Open Access

Thermal degradation of aqueous 2-aminoethylethanolamine in CO2 capture; identification of degradation products, reaction mechanisms and computational studies

  • Idris Mohamed Saeed1,
  • Vannajan Sanghiran Lee2,
  • Shaukat Ali Mazari3,
  • B. Si Ali1,
  • Wan Jeffrey Basirun2Email author,
  • Anam Asghar1,
  • Lubna Ghalib1 and
  • Badrul Mohamed Jan1
Chemistry Central Journal201711:10

DOI: 10.1186/s13065-016-0231-7

Received: 24 May 2016

Accepted: 7 December 2016

Published: 24 January 2017


Amine degradation is the main significant problems in amine-based post-combustion CO2 capture, causes foaming, increase in viscosity, corrosion, fouling as well as environmental issues. Therefore it is very important to develop the most efficient solvent with high thermal and chemical stability. This study investigated thermal degradation of aqueous 30% 2-aminoethylethanolamine (AEEA) using 316 stainless steel cylinders in the presence and absence of CO2 for 4 weeks. The degradation products were identified by gas chromatography mass spectrometry (GC/MS) and liquid chromatography-time-of-flight-mass spectrometry (LC-QTOF/MS). The results showed AEEA is stable in the absence of CO2, while in the presence of CO2 AEEA showed to be very unstable and numbers of degradation products were identified. 1-(2-Hydroxyethyl)-2-imidazolidinone (HEIA) was the most abundance degradation product. A possible mechanism for the thermal degradation of AEEA has been developed to explain the formation of degradation products. In addition, the reaction energy of formation of the most abundance degradation product HEIA was calculated using quantum mechanical calculation.


2-aminoethylethanolamine (AEEA) CO2 capture Thermal degradation Mechanism Computational study


Post-combustion CO2 capture is a topic of the environmental and climatic mitigation of carbon based energy system. Several studies have surveyed the environmental and climatic mitigation of carbon based energy system [1], and the impacts of lower-pollution energy system transition [2], including natural gas others [3, 4]. One of obvious conclusions is that without carbon capture and storage, carbon based energy system could not avoid the additional global warming. Post-combustion CO2 capture would reduce the pollutants and carbon emission, and increase environmental and climatic health. Post-combustion based on amine CO2 capture is the most dominant technology used for CO2 capture. This technique uses different aqueous alkanolamines to absorb CO2 gas from flue gas stream. This technology has several advantages such as good reactivity, high capacity and low cost. Moreover, the alkanolamines can be recovered after the completion of the whole process [5, 6].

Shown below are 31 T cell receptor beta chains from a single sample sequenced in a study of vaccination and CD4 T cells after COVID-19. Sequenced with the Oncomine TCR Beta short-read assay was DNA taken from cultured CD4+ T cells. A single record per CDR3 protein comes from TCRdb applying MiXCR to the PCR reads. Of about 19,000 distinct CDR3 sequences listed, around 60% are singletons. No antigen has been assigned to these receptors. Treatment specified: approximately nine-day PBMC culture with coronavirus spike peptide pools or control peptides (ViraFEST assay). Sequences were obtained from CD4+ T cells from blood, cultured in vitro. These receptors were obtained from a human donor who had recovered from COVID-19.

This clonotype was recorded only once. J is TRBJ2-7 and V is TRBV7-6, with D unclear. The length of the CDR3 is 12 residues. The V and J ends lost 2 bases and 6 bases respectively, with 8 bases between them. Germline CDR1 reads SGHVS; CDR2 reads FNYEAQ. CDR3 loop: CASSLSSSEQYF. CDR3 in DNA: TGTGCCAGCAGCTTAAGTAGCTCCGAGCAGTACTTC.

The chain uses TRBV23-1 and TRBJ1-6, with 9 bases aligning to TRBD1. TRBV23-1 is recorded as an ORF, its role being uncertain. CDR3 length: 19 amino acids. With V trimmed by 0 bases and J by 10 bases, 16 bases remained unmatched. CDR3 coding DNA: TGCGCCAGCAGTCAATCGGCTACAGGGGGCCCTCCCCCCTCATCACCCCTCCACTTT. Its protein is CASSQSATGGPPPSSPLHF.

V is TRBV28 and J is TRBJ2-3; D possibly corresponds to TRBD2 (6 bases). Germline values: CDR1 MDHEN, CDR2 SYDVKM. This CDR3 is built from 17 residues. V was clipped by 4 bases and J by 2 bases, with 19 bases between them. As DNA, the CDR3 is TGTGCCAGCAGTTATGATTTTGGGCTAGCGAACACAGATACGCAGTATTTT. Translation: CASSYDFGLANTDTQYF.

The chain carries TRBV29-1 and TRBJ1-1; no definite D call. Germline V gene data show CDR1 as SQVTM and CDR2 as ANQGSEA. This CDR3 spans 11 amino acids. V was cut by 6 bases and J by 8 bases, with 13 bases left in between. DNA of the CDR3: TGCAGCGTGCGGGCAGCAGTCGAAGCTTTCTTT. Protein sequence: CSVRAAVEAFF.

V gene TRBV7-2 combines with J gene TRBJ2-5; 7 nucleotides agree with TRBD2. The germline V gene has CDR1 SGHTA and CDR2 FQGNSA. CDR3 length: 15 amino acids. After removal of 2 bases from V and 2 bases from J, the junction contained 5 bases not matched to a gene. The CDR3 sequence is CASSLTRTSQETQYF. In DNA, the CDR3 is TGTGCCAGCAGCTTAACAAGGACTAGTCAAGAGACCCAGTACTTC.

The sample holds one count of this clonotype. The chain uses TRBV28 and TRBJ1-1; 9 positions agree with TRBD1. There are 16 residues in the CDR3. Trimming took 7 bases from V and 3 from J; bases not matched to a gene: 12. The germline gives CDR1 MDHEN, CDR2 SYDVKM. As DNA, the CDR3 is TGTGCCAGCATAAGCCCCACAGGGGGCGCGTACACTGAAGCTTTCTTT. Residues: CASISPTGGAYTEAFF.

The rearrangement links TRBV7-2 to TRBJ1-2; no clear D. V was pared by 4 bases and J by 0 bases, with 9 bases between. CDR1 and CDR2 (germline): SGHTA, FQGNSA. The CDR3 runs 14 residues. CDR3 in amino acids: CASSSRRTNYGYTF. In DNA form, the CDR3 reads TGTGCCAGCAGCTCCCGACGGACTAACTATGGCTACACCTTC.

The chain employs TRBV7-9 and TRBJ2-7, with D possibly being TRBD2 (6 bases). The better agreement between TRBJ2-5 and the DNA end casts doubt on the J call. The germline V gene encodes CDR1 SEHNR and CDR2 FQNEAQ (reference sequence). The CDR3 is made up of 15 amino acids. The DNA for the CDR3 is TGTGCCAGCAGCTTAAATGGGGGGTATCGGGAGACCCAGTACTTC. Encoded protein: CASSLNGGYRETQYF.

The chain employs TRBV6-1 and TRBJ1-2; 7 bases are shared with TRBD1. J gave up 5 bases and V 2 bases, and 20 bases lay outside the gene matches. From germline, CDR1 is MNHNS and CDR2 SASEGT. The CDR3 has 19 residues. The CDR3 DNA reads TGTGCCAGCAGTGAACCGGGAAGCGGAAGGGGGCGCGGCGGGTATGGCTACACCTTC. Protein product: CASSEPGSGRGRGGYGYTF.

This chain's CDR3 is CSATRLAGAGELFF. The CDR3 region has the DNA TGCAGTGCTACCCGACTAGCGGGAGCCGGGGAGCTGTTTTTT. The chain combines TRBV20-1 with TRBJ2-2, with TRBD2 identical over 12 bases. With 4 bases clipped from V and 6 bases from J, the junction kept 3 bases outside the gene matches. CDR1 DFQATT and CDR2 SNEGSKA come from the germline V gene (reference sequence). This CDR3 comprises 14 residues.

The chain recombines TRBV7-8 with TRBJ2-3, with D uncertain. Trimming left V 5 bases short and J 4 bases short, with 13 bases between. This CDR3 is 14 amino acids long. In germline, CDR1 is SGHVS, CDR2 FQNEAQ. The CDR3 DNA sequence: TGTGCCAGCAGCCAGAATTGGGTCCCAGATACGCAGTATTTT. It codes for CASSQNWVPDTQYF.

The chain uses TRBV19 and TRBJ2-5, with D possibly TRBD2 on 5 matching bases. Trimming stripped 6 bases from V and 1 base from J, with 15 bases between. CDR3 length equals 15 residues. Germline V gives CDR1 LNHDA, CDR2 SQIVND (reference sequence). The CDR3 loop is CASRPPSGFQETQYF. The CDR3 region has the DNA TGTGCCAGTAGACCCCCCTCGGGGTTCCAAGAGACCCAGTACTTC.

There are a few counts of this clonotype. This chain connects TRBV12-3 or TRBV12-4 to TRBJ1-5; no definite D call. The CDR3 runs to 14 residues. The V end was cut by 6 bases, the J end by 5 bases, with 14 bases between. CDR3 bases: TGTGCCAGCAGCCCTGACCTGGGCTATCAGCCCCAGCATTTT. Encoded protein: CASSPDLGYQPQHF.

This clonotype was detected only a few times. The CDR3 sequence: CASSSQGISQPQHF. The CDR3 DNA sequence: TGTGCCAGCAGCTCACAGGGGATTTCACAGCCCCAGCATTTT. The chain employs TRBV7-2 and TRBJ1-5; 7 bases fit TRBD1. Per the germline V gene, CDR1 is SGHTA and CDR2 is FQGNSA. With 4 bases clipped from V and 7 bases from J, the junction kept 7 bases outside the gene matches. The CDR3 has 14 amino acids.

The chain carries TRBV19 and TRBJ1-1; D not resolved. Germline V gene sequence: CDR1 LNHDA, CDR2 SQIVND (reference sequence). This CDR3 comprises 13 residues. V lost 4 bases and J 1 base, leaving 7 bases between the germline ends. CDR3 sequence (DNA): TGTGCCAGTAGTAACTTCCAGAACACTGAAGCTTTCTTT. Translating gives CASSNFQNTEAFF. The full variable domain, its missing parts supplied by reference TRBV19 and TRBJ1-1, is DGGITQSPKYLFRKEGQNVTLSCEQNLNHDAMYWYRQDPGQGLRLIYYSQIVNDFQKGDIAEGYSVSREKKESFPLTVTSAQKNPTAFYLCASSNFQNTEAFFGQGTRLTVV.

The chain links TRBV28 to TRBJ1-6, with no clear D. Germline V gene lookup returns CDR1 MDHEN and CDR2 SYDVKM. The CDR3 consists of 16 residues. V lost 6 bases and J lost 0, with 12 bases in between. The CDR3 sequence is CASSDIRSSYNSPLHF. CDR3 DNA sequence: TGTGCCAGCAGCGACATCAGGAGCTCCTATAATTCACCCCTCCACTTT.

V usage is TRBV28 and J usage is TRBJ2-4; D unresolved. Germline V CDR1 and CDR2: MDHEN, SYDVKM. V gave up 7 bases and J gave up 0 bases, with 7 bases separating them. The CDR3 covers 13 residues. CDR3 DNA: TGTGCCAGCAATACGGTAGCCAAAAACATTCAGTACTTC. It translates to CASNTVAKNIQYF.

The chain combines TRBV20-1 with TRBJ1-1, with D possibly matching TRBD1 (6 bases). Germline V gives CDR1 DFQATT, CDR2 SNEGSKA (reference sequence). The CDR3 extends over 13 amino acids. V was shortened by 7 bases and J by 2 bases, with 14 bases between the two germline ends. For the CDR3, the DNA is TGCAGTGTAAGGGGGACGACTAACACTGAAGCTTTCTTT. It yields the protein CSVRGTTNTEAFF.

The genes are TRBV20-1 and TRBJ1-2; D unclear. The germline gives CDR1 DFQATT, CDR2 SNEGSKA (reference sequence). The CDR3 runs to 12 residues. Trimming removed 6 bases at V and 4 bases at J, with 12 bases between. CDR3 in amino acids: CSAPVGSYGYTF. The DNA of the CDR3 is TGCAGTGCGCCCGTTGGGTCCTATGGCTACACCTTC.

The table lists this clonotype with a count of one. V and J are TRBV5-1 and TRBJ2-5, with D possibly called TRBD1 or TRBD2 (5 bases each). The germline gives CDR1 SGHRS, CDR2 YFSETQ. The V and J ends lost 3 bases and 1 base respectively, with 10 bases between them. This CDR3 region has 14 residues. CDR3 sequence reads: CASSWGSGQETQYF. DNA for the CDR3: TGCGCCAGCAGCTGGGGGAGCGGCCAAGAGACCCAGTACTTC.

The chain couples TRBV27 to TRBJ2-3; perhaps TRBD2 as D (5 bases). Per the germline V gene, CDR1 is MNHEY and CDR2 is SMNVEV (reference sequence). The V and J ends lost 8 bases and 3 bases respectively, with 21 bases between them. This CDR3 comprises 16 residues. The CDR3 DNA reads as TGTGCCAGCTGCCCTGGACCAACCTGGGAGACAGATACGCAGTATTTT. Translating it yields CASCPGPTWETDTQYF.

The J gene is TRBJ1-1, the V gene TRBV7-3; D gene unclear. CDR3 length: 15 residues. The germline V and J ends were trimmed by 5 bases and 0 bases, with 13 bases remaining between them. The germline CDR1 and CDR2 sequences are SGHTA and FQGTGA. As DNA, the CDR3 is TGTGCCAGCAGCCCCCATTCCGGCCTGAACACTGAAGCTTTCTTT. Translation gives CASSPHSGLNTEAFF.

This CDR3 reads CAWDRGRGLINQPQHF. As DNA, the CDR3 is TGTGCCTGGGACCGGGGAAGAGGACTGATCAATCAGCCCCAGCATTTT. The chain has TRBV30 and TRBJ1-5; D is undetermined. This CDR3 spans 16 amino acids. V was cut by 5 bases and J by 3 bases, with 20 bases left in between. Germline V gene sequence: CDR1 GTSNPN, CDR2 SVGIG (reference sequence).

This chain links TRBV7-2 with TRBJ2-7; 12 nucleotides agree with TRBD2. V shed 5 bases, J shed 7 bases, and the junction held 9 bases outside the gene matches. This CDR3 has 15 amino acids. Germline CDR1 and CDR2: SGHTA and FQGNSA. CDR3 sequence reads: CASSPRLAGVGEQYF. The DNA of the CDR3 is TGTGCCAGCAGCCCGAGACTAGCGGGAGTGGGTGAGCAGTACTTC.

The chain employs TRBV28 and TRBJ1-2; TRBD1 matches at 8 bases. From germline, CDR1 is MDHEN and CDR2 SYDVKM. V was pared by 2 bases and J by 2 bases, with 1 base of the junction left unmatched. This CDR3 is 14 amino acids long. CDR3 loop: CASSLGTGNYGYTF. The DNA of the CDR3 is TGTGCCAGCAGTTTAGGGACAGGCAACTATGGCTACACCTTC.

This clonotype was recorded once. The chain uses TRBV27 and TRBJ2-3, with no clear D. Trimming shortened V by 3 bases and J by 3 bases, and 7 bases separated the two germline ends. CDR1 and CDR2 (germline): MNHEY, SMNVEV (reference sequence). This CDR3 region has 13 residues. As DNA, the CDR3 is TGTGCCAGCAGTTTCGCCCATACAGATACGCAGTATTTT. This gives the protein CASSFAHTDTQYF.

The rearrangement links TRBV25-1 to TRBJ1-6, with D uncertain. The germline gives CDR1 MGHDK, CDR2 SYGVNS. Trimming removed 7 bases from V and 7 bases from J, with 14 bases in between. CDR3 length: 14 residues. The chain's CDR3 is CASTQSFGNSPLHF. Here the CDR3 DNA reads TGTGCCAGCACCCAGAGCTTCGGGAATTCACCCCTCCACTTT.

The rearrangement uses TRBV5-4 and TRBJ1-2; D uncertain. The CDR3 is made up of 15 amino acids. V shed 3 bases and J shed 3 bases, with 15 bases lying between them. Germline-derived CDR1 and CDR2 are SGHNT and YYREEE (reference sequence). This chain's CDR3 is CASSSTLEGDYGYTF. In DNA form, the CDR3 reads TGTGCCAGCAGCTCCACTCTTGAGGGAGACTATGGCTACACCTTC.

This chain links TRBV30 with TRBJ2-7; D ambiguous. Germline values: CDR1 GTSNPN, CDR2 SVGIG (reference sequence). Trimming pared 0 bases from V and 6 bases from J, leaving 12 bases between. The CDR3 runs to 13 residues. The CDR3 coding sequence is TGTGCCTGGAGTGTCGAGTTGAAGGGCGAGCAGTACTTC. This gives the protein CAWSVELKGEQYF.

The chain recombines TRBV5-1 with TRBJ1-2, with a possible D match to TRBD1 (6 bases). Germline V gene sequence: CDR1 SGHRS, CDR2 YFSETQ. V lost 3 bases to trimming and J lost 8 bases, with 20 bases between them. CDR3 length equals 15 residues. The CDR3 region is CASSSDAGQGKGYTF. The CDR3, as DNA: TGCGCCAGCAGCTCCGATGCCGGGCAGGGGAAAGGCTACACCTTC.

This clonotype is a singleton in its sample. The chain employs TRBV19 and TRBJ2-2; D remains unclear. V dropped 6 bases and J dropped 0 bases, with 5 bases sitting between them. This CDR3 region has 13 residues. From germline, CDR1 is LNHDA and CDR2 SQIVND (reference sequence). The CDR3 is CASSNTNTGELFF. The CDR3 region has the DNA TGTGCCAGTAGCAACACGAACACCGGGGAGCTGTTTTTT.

However, alkanolamines also undergo irreversible reaction with acid gases to produce undesired compounds. Alkanolamines suffers from thermal and oxidative degradation. Thermal degradation occurs due to the high temperature in the stripper, and may also occur in the cross heat exchanger and the reclaimer, depending on the configuration [7, 8]. Degradation of amines is undesirable for amine-based CO2 capture as this causes growing economic burden and may cause operating problems like fouling, corrosion and foaming [911]. Amine degradation is one of the major issues associated with amine based post combustion carbon capture (PCC). The degradation products from the process causes foaming, increased viscosity, high corrosion of equipment and fouling [12, 13]. Furthermore, emissions and disposal of degradation products cause environmental and health issues. These contribute to economic glitches, which requires urgent panacea.

In recent years, new solvent such as 2-Aminoethylethanolamine (AEEA) has been utilized as an absorbent for CO2 from post-combustion exhaust gases [14, 15]. AEEA is a diamine, which contains two nitrogen atoms that can absorb CO2 and one OH group which increases the solubility in aqueous solution. AEEA exhibit better performance than other industrial amine such as N-methylethanolamine (MEA) [15], due to the higher solubility, lower vapor pressure, higher absorption capacity, greater heat absorption and lower desorption energy [1418].